'Heavenly Blue' Morning Glory Anthocyanin
1. The color of the solutions at pH 2.0 was stable both in light and darkness . The color was darker and slightly bluer than Kelly's notation #3 , deep pink.
2. The color of the solutions at pH 3.0 was stable both in light and in darkness and was slightly bluer than KeUy's notation

#254, vivid purplish red.
3. The color of the solutions at pH 4.0 was stable both in light and in darkness . The color , according to KeUy's notations, was #255 , strong purplish red .
4. The solutions at pH 5.0 were highly colored and according to

Kelly's notation the color was #237, strong reddish purple. However , the solution exposed to light and that kept in darkness lost 31% and 24%, respectively, of the absorption at the λ maximum.
5. There was a perceptible loss of color from the solutions at pH 6.0. The solution exposed to light and that kept in darkness lost 70% and 67%, respectively, of the absorption at the λ maximum . According to Kelly's notations the color was #238 , deep reddish purple .
6. The colors of the solutions at pH 7.0 were highly colored
initiaUy and according to Kelly's notations were #194, vivid
purplish blue . However , after two days the color faded rapidly and at the end of three weeks both the solution exposed to light and that kept in darkness lost 93% of the absorption at the λ
maximum .
7. The colors of the solutions at pH 8.0 were highly colored
initially and according to KeUy's notations were #179 , deep
blue . After two days the color faded rapidly and at the end of three weeks both the solution exposed to light and that kept in darkness lost 90% of the absorption at the λ maximum .

Example 3
The stabUity of colors produced in gelatin at a pH range of from 2.0 to 8.0 by the anthocyanin from 'Heavenly Blue' Morning Glory and by that from 'Better Times' Rose was determined.
0.6 mg . of each anthocyanin were added to individual 4.0 ml . volumes of hot citrate-phosphate buffer ranging in pH from 2.0 to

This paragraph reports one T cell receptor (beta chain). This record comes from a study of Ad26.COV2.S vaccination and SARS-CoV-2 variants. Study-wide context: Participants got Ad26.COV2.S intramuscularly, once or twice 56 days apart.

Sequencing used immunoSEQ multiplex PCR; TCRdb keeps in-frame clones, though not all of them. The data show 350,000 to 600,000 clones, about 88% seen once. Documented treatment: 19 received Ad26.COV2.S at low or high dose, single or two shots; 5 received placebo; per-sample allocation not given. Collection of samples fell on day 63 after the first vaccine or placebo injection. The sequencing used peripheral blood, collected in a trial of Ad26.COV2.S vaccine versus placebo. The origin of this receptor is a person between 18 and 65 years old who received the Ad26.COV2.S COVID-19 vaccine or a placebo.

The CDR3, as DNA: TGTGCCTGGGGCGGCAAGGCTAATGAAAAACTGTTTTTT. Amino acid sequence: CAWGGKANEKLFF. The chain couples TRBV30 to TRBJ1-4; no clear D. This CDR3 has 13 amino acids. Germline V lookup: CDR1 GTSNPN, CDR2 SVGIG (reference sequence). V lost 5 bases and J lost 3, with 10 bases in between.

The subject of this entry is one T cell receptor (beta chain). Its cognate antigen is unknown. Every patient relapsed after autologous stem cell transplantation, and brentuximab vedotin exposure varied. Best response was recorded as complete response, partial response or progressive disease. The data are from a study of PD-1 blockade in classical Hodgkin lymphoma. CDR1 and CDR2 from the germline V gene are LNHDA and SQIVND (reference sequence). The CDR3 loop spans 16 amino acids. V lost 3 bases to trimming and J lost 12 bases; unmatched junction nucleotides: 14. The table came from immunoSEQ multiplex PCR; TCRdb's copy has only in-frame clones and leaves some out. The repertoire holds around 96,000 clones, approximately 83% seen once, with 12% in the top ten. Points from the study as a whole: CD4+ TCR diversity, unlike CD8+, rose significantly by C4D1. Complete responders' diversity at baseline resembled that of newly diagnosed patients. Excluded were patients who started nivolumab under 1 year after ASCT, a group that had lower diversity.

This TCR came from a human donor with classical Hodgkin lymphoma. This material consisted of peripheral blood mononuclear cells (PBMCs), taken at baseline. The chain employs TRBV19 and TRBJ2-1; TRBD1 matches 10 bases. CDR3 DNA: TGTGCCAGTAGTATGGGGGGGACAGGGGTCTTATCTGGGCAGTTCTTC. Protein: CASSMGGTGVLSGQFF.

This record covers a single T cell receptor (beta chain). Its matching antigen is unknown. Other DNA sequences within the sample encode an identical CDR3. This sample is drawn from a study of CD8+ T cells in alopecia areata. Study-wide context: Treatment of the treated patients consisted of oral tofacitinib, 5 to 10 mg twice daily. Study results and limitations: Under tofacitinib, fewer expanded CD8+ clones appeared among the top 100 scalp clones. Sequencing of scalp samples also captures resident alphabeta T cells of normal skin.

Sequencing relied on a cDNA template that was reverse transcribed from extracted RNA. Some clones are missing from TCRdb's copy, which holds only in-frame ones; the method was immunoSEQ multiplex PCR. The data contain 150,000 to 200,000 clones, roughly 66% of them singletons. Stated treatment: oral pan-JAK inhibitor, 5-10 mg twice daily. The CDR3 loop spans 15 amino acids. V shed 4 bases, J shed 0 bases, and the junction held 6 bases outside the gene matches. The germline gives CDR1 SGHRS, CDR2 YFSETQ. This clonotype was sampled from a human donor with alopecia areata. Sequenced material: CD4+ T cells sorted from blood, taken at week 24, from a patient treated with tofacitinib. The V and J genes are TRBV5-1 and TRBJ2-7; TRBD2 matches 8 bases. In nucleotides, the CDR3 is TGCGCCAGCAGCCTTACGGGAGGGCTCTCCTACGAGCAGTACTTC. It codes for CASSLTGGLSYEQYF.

8.0 and then 60 mg . of a colorless gelatin was added . This concentration gave an acceptable color intensity and is considered to be an effective coloring amount of the anthocyanin . Each solution was placed in a 1 cm . pathlength disposable cuvette and the absorption spectra of each obtained prior to gelation . The solutions were placed in a

1 cm . pathlength disposable cuvette and the absorption spectra of each obtained prior to gelation . The solutions were placed in a refrigerator at 40°C and allowed to gel . Absorption spectra of each gel was obtained periodically .
The following results were obtained . The recorded colors were determined at the end of 320 hours .

'Better Times' Rose Anthocyanin
1. The only gels in which the color was stable were those at pH 2.0 and pH 3.0. According to KeUy's notations , the colors for the gels at pH 2.0 and pH 3.0, respectively , were #34 , vivid red-dish orange and #26 , strong yeUowish pink.
'Heavenly Blue' Morning Glory Anthocyanin
1. The color of all of the gels in the pH range of this example , 2.0 - 8.0, was stable for the 320 hours of this experiment. There was virtually no loss in color . According to Kelly's notations, the colors were as foUows:
pH 2.0 , #254, vivid purplish red (slightly redder)
pH 3.0 , #245 , vivid purplish red
pH 4.0 , #257 , very deep purplish red (slightly redder)
pH 5.0 , #237 , strong reddish purple
pH 6.0 , #238, deep reddish purple
pH 7.0 , #207 , strong violet
pH 8.0 , #179 , deep blue .